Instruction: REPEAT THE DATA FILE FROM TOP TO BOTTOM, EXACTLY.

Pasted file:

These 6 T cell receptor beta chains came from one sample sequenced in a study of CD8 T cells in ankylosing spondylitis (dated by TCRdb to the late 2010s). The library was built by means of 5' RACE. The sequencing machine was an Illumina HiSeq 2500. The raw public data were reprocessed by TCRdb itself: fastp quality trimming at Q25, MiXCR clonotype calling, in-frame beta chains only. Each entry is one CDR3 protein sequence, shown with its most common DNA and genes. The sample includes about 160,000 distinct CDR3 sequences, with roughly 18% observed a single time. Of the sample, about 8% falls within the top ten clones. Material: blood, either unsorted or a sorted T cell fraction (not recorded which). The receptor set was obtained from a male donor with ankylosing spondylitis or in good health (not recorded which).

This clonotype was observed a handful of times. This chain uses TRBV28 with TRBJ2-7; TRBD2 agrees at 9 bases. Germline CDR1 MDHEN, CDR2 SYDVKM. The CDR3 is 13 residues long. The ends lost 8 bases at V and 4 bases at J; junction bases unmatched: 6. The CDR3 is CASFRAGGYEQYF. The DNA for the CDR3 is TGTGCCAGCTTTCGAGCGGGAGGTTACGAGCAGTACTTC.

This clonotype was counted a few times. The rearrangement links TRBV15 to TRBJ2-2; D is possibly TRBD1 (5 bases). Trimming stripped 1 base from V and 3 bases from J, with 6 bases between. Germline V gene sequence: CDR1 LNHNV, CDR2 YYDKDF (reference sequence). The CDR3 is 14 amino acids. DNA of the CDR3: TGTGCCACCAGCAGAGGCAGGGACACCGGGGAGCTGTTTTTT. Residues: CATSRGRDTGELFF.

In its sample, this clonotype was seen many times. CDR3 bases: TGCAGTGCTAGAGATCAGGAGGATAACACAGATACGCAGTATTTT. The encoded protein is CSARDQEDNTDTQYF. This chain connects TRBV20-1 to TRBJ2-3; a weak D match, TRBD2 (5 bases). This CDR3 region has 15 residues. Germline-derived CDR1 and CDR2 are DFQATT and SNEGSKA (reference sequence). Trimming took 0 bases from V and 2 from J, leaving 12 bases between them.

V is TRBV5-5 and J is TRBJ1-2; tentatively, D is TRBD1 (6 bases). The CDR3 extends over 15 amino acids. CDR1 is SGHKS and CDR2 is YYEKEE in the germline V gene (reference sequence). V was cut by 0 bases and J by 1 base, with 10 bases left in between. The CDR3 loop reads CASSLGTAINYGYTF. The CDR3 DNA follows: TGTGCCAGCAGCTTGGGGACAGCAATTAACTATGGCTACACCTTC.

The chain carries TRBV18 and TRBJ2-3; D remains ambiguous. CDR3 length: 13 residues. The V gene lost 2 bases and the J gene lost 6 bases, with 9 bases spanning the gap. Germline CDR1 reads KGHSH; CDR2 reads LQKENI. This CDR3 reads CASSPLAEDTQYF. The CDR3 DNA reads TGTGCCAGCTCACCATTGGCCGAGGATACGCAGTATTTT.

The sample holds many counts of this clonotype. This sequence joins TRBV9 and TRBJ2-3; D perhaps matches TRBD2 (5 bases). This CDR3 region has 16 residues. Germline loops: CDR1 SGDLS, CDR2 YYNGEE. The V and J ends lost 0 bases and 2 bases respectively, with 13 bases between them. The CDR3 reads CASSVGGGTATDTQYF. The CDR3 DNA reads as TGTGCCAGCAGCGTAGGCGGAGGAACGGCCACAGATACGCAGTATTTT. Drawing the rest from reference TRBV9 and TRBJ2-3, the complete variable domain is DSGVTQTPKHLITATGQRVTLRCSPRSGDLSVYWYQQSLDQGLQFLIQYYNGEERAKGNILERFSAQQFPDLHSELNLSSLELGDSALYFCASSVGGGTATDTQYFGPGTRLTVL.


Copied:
These 6 T cell receptor beta chains came from one sample sequenced in a study of CD8 T cells in ankylosing spondylitis (dated by TCRdb to the late 2010s). The library was built by means of 5' RACE. The sequencing machine was an Illumina HiSeq 2500. The raw public data were reprocessed by TCRdb itself: fastp quality trimming at Q25, MiXCR clonotype calling, in-frame beta chains only. Each entry is one CDR3 protein sequence, shown with its most common DNA and genes. The sample includes about 160,000 distinct CDR3 sequences, with roughly 18% observed a single time. Of the sample, about 8% falls within the top ten clones. Material: blood, either unsorted or a sorted T cell fraction (not recorded which). The receptor set was obtained from a male donor with ankylosing spondylitis or in good health (not recorded which).

This clonotype was observed a handful of times. This chain uses TRBV28 with TRBJ2-7; TRBD2 agrees at 9 bases. Germline CDR1 MDHEN, CDR2 SYDVKM. The CDR3 is 13 residues long. The ends lost 8 bases at V and 4 bases at J; junction bases unmatched: 6. The CDR3 is CASFRAGGYEQYF. The DNA for the CDR3 is TGTGCCAGCTTTCGAGCGGGAGGTTACGAGCAGTACTTC.

This clonotype was counted a few times. The rearrangement links TRBV15 to TRBJ2-2; D is possibly TRBD1 (5 bases). Trimming stripped 1 base from V and 3 bases from J, with 6 bases between. Germline V gene sequence: CDR1 LNHNV, CDR2 YYDKDF (reference sequence). The CDR3 is 14 amino acids. DNA of the CDR3: TGTGCCACCAGCAGAGGCAGGGACACCGGGGAGCTGTTTTTT. Residues: CATSRGRDTGELFF.

In its sample, this clonotype was seen many times. CDR3 bases: TGCAGTGCTAGAGATCAGGAGGATAACACAGATACGCAGTATTTT. The encoded protein is CSARDQEDNTDTQYF. This chain connects TRBV20-1 to TRBJ2-3; a weak D match, TRBD2 (5 bases). This CDR3 region has 15 residues. Germline-derived CDR1 and CDR2 are DFQATT and SNEGSKA (reference sequence). Trimming took 0 bases from V and 2 from J, leaving 12 bases between them.

V is TRBV5-5 and J is TRBJ1-2; tentatively, D is TRBD1 (6 bases). The CDR3 extends over 15 amino acids. CDR1 is SGHKS and CDR2 is YYEKEE in the germline V gene (reference sequence). V was cut by 0 bases and J by 1 base, with 10 bases left in between. The CDR3 loop reads CASSLGTAINYGYTF. The CDR3 DNA follows: TGTGCCAGCAGCTTGGGGACAGCAATTAACTATGGCTACACCTTC.

The chain carries TRBV18 and TRBJ2-3; D remains ambiguous. CDR3 length: 13 residues. The V gene lost 2 bases and the J gene lost 6 bases, with 9 bases spanning the gap. Germline CDR1 reads KGHSH; CDR2 reads LQKENI. This CDR3 reads CASSPLAEDTQYF. The CDR3 DNA reads TGTGCCAGCTCACCATTGGCCGAGGATACGCAGTATTTT.

The sample holds many counts of this clonotype. This sequence joins TRBV9 and TRBJ2-3; D perhaps matches TRBD2 (5 bases). This CDR3 region has 16 residues. Germline loops: CDR1 SGDLS, CDR2 YYNGEE. The V and J ends lost 0 bases and 2 bases respectively, with 13 bases between them. The CDR3 reads CASSVGGGTATDTQYF. The CDR3 DNA reads as TGTGCCAGCAGCGTAGGCGGAGGAACGGCCACAGATACGCAGTATTTT. Drawing the rest from reference TRBV9 and TRBJ2-3, the complete variable domain is DSGVTQTPKHLITATGQRVTLRCSPRSGDLSVYWYQQSLDQGLQFLIQYYNGEERAKGNILERFSAQQFPDLHSELNLSSLELGDSALYFCASSVGGGTATDTQYFGPGTRLTVL.